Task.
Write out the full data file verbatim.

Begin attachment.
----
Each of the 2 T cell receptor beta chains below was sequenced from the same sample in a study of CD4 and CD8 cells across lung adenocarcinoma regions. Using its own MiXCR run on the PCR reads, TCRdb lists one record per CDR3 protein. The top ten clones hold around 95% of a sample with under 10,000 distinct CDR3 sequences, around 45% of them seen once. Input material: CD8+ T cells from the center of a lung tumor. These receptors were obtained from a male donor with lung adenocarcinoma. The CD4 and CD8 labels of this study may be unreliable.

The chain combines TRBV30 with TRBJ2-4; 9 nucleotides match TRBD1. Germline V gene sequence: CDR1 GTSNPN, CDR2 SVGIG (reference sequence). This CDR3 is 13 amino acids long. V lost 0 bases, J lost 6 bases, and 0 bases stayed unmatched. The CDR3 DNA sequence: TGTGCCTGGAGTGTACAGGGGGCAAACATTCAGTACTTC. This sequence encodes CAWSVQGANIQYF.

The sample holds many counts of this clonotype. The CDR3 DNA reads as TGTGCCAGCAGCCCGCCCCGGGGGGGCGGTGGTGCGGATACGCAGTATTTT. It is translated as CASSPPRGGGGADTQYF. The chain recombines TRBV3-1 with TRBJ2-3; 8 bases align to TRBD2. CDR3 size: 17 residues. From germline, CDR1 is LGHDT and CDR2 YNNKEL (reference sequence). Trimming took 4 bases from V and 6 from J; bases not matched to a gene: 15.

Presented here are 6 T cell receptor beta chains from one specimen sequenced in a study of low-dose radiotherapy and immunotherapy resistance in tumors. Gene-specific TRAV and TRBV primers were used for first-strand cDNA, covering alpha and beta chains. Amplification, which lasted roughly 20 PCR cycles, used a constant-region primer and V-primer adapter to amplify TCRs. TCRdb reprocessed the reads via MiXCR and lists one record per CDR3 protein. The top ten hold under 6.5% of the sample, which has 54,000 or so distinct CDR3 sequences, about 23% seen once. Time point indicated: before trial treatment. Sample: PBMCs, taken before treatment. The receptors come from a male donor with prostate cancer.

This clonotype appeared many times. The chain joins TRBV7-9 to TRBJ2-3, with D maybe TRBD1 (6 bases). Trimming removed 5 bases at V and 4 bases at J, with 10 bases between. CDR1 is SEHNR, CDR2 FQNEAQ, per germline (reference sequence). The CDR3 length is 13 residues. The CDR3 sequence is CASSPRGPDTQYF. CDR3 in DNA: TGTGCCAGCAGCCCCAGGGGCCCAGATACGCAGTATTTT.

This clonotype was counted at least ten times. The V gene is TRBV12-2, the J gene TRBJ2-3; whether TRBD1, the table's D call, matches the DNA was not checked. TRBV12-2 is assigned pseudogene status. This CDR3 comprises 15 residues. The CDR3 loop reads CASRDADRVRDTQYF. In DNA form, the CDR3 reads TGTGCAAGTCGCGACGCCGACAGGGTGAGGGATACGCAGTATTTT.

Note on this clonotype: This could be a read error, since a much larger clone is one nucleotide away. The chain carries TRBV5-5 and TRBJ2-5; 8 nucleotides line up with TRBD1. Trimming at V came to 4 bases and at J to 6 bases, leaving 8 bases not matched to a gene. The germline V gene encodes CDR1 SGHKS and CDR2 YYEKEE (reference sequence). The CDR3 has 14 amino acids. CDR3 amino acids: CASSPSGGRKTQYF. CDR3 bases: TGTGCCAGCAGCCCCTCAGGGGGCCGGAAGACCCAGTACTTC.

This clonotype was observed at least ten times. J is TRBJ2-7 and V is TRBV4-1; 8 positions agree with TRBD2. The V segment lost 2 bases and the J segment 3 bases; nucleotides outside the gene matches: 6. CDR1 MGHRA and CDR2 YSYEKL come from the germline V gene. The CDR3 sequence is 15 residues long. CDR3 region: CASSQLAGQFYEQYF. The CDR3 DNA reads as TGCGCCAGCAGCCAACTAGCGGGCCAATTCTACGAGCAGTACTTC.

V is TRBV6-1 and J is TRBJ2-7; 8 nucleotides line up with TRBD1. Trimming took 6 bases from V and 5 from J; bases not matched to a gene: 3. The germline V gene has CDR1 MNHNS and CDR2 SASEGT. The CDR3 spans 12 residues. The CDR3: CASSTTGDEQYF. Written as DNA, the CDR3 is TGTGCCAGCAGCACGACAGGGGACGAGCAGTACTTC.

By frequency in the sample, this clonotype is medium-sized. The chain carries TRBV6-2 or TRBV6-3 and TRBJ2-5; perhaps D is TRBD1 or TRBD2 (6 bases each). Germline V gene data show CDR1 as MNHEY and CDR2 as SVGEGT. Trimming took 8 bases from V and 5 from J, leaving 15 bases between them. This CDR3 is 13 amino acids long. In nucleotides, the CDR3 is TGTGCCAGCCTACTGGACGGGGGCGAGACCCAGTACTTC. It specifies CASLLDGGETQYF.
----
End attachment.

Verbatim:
Each of the 2 T cell receptor beta chains below was sequenced from the same sample in a study of CD4 and CD8 cells across lung adenocarcinoma regions. Using its own MiXCR run on the PCR reads, TCRdb lists one record per CDR3 protein. The top ten clones hold around 95% of a sample with under 10,000 distinct CDR3 sequences, around 45% of them seen once. Input material: CD8+ T cells from the center of a lung tumor. These receptors were obtained from a male donor with lung adenocarcinoma. The CD4 and CD8 labels of this study may be unreliable.

The chain combines TRBV30 with TRBJ2-4; 9 nucleotides match TRBD1. Germline V gene sequence: CDR1 GTSNPN, CDR2 SVGIG (reference sequence). This CDR3 is 13 amino acids long. V lost 0 bases, J lost 6 bases, and 0 bases stayed unmatched. The CDR3 DNA sequence: TGTGCCTGGAGTGTACAGGGGGCAAACATTCAGTACTTC. This sequence encodes CAWSVQGANIQYF.

The sample holds many counts of this clonotype. The CDR3 DNA reads as TGTGCCAGCAGCCCGCCCCGGGGGGGCGGTGGTGCGGATACGCAGTATTTT. It is translated as CASSPPRGGGGADTQYF. The chain recombines TRBV3-1 with TRBJ2-3; 8 bases align to TRBD2. CDR3 size: 17 residues. From germline, CDR1 is LGHDT and CDR2 YNNKEL (reference sequence). Trimming took 4 bases from V and 6 from J; bases not matched to a gene: 15.

Presented here are 6 T cell receptor beta chains from one specimen sequenced in a study of low-dose radiotherapy and immunotherapy resistance in tumors. Gene-specific TRAV and TRBV primers were used for first-strand cDNA, covering alpha and beta chains. Amplification, which lasted roughly 20 PCR cycles, used a constant-region primer and V-primer adapter to amplify TCRs. TCRdb reprocessed the reads via MiXCR and lists one record per CDR3 protein. The top ten hold under 6.5% of the sample, which has 54,000 or so distinct CDR3 sequences, about 23% seen once. Time point indicated: before trial treatment. Sample: PBMCs, taken before treatment. The receptors come from a male donor with prostate cancer.

This clonotype appeared many times. The chain joins TRBV7-9 to TRBJ2-3, with D maybe TRBD1 (6 bases). Trimming removed 5 bases at V and 4 bases at J, with 10 bases between. CDR1 is SEHNR, CDR2 FQNEAQ, per germline (reference sequence). The CDR3 length is 13 residues. The CDR3 sequence is CASSPRGPDTQYF. CDR3 in DNA: TGTGCCAGCAGCCCCAGGGGCCCAGATACGCAGTATTTT.

This clonotype was counted at least ten times. The V gene is TRBV12-2, the J gene TRBJ2-3; whether TRBD1, the table's D call, matches the DNA was not checked. TRBV12-2 is assigned pseudogene status. This CDR3 comprises 15 residues. The CDR3 loop reads CASRDADRVRDTQYF. In DNA form, the CDR3 reads TGTGCAAGTCGCGACGCCGACAGGGTGAGGGATACGCAGTATTTT.

Note on this clonotype: This could be a read error, since a much larger clone is one nucleotide away. The chain carries TRBV5-5 and TRBJ2-5; 8 nucleotides line up with TRBD1. Trimming at V came to 4 bases and at J to 6 bases, leaving 8 bases not matched to a gene. The germline V gene encodes CDR1 SGHKS and CDR2 YYEKEE (reference sequence). The CDR3 has 14 amino acids. CDR3 amino acids: CASSPSGGRKTQYF. CDR3 bases: TGTGCCAGCAGCCCCTCAGGGGGCCGGAAGACCCAGTACTTC.

This clonotype was observed at least ten times. J is TRBJ2-7 and V is TRBV4-1; 8 positions agree with TRBD2. The V segment lost 2 bases and the J segment 3 bases; nucleotides outside the gene matches: 6. CDR1 MGHRA and CDR2 YSYEKL come from the germline V gene. The CDR3 sequence is 15 residues long. CDR3 region: CASSQLAGQFYEQYF. The CDR3 DNA reads as TGCGCCAGCAGCCAACTAGCGGGCCAATTCTACGAGCAGTACTTC.

V is TRBV6-1 and J is TRBJ2-7; 8 nucleotides line up with TRBD1. Trimming took 6 bases from V and 5 from J; bases not matched to a gene: 3. The germline V gene has CDR1 MNHNS and CDR2 SASEGT. The CDR3 spans 12 residues. The CDR3: CASSTTGDEQYF. Written as DNA, the CDR3 is TGTGCCAGCAGCACGACAGGGGACGAGCAGTACTTC.

By frequency in the sample, this clonotype is medium-sized. The chain carries TRBV6-2 or TRBV6-3 and TRBJ2-5; perhaps D is TRBD1 or TRBD2 (6 bases each). Germline V gene data show CDR1 as MNHEY and CDR2 as SVGEGT. Trimming took 8 bases from V and 5 from J, leaving 15 bases between them. This CDR3 is 13 amino acids long. In nucleotides, the CDR3 is TGTGCCAGCCTACTGGACGGGGGCGAGACCCAGTACTTC. It specifies CASLLDGGETQYF.